To skip, or not to skip? That’s a question with very different answers from Spotify and YouTube.
Hot on the heels of Spotify’s unlimited skippable ads test in Australia, YouTube is about to revoke the ability to skip ads on its platform.
YouTube broke the news to creators about its ‘non-skippable’ ads by uploading a video entitled, “Want to earn more money from ad revenue?” to its Creator Insider channel yesterday.
Soon, any channel that has the ability to monetize videos will be given the option to enable non-skippable ads. YouTube says that advertisers pay more for non-skippable ads, so creators who want to make more from their content should consider enabling the new feature on their channels after it rolls out.
That’s quite an interesting perspective, given Spotify’s most recent decision to test unlimited skippable ads in Australia.
Starting in July, Spotify has given Australians the ability to skip as many ads as they want on the platform, with promises to refund advertisers for any skipped ads. Spotify is monitoring the results of this test, and the experiment is still ongoing.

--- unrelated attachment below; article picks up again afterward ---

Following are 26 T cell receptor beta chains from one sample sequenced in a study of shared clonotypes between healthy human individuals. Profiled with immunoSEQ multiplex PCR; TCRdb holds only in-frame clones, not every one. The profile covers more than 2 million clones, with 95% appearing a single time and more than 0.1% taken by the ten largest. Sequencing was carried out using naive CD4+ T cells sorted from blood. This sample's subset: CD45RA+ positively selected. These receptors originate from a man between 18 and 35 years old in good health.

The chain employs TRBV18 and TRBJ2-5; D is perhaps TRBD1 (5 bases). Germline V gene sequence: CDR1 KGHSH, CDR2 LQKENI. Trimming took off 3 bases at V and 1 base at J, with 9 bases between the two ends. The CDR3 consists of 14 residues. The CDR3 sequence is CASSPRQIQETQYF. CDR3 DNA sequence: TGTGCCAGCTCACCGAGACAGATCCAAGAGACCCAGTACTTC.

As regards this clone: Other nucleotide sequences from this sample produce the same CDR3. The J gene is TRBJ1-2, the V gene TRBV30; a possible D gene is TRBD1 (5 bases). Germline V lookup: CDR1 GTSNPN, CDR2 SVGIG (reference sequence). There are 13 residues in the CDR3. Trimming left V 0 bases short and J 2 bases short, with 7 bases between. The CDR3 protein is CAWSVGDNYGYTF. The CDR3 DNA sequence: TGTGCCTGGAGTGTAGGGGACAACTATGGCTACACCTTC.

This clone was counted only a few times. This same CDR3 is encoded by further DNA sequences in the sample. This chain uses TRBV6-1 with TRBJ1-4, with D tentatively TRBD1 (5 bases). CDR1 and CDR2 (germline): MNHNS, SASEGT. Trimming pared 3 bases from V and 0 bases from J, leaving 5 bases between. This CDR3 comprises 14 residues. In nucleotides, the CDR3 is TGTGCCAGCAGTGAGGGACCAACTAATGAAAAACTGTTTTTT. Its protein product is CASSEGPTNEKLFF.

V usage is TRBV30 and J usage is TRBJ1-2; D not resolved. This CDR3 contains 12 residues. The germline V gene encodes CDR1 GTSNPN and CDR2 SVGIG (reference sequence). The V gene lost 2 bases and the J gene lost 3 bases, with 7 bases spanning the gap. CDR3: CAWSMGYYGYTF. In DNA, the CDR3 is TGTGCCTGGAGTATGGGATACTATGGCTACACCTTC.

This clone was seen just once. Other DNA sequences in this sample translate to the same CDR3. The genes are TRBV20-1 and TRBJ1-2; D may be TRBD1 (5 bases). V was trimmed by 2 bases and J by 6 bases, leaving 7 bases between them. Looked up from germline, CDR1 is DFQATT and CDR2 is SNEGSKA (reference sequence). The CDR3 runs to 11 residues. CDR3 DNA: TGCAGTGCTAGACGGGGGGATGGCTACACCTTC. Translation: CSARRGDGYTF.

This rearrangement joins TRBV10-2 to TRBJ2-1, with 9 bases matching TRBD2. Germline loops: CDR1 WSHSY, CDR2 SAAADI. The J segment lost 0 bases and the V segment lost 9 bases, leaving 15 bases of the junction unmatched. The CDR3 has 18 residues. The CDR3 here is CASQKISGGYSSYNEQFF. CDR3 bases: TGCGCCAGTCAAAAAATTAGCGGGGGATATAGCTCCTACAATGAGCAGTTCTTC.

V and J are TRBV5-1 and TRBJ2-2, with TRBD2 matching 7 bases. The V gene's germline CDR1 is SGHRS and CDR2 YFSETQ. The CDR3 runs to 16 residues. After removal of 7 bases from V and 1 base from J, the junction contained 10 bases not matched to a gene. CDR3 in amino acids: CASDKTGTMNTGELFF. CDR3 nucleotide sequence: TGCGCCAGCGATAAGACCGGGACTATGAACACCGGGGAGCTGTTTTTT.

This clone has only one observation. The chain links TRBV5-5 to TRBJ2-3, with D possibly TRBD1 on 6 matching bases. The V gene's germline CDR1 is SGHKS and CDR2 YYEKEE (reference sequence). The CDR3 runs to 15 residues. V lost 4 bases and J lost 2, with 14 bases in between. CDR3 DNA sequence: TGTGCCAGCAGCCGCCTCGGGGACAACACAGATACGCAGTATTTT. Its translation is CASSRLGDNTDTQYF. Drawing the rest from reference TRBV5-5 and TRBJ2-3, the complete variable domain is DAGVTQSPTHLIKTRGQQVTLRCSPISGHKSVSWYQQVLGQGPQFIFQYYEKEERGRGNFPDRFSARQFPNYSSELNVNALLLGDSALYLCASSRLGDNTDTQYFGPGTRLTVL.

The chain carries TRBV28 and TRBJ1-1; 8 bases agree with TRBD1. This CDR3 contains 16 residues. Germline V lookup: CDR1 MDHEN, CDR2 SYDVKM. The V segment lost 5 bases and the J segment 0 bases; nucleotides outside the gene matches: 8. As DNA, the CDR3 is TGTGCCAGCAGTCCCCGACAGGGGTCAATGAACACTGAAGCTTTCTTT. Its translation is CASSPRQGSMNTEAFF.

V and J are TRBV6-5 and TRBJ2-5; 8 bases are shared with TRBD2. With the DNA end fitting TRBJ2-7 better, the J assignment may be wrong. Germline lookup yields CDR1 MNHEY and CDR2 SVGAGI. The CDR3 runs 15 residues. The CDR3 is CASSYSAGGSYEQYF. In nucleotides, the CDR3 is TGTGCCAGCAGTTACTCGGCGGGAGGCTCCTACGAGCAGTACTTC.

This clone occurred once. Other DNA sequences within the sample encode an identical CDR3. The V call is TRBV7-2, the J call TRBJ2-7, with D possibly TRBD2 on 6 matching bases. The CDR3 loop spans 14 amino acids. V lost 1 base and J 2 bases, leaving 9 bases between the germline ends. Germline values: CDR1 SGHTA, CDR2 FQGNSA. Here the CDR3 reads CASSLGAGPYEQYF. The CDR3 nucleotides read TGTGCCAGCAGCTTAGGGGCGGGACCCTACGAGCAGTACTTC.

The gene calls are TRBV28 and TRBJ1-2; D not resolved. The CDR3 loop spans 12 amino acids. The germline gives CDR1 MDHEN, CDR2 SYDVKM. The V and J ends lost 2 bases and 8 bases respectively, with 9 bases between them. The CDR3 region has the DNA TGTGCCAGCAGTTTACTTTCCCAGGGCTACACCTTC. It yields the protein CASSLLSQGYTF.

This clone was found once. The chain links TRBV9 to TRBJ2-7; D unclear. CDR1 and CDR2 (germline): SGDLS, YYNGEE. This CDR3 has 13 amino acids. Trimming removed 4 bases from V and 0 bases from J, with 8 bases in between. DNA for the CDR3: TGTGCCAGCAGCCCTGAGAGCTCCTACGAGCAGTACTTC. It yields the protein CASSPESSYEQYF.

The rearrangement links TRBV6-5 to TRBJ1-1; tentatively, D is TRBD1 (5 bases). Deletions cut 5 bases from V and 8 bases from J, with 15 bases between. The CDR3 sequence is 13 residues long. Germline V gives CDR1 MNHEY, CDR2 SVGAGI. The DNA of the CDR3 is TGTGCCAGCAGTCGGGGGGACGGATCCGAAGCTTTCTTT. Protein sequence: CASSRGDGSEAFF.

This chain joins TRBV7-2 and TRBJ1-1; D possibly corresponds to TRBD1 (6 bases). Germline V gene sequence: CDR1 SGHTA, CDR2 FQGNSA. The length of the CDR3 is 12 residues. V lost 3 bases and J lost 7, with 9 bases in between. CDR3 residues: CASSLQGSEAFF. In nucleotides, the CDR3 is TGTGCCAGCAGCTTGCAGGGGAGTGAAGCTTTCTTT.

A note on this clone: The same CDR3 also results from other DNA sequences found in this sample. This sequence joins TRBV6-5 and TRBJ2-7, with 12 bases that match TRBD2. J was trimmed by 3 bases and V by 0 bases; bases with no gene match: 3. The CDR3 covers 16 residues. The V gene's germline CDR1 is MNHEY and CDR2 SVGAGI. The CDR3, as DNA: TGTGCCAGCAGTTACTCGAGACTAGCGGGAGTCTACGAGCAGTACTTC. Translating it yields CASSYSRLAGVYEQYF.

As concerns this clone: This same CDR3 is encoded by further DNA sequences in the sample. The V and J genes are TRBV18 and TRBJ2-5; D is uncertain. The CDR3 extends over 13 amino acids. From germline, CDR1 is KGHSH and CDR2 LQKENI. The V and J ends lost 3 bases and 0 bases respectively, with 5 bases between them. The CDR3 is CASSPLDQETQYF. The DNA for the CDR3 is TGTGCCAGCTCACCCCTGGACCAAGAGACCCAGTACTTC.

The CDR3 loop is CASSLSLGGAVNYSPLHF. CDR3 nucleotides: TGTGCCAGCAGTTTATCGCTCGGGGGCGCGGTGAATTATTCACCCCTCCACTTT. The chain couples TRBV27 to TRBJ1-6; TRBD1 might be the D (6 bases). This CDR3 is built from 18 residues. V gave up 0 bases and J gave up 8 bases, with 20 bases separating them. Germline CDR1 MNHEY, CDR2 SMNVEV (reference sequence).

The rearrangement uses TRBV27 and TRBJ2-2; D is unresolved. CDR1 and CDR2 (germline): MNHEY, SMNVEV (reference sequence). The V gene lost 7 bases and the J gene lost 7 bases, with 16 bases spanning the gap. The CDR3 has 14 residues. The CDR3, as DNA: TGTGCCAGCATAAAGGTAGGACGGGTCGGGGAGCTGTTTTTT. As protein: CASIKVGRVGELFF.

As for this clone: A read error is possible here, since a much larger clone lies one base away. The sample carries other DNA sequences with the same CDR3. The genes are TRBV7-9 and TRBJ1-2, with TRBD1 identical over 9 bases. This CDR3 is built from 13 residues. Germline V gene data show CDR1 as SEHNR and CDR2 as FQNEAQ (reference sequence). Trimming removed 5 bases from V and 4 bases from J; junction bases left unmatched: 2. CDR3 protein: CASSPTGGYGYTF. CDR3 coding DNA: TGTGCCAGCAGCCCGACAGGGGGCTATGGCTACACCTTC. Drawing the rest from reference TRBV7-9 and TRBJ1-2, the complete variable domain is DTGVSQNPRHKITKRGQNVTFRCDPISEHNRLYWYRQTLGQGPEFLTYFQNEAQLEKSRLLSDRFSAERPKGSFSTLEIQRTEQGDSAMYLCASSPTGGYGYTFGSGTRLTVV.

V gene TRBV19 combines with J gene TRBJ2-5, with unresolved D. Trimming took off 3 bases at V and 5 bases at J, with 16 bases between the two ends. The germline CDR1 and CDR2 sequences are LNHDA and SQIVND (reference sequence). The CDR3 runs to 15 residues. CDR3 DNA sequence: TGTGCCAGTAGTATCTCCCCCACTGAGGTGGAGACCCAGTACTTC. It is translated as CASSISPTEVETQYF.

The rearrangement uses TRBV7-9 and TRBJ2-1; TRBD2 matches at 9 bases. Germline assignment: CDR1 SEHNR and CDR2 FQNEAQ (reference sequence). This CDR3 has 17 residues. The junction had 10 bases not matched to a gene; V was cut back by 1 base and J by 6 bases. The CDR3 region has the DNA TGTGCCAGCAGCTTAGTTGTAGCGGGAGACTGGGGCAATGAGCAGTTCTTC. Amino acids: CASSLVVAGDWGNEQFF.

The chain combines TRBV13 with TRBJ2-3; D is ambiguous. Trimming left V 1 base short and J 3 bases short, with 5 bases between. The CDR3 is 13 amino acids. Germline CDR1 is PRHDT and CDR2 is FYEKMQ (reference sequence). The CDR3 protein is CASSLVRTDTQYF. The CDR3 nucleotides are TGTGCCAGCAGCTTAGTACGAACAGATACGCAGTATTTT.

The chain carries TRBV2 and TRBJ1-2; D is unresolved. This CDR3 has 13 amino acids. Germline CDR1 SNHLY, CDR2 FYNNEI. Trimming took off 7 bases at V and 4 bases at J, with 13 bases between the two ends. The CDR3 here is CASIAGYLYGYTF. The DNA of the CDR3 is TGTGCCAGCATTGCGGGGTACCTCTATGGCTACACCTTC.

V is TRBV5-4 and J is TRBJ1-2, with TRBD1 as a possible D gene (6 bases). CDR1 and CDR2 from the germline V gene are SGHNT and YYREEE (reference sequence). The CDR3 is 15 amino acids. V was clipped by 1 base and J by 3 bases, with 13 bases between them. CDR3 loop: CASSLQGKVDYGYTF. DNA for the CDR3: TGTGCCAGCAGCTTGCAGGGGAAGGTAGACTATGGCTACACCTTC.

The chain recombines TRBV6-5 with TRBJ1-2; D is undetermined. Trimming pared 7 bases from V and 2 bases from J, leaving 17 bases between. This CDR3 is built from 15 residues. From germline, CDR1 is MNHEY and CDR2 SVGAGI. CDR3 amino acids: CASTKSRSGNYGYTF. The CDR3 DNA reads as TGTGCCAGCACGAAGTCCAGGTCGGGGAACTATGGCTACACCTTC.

For Spotify, there’s a defensible hypothesis driving their experiment. Spotify believes that it can micro-target ads down to the listener, in much the same way it has allowed the music industry to target specific genres and sub-genres of music fans. This micro-targeting could eventually create personalized experiences for products that people are interested in hearing about, based on their previous ad-skipping preferences.
Spotify’s Australian experiment is an interesting one, but it fails to account for the fact that free music listeners are often the least engaged in their platforms. These users skip ads just to avoid hearing them, and are less likely to engage with any advertising that does appeal to them.
Another caveat is that it’s harder to skip an unfavorable ad when multi-tasking. So there’s no guarantee that an ad that wasn’t skipped was for a product or service truly interested the listener.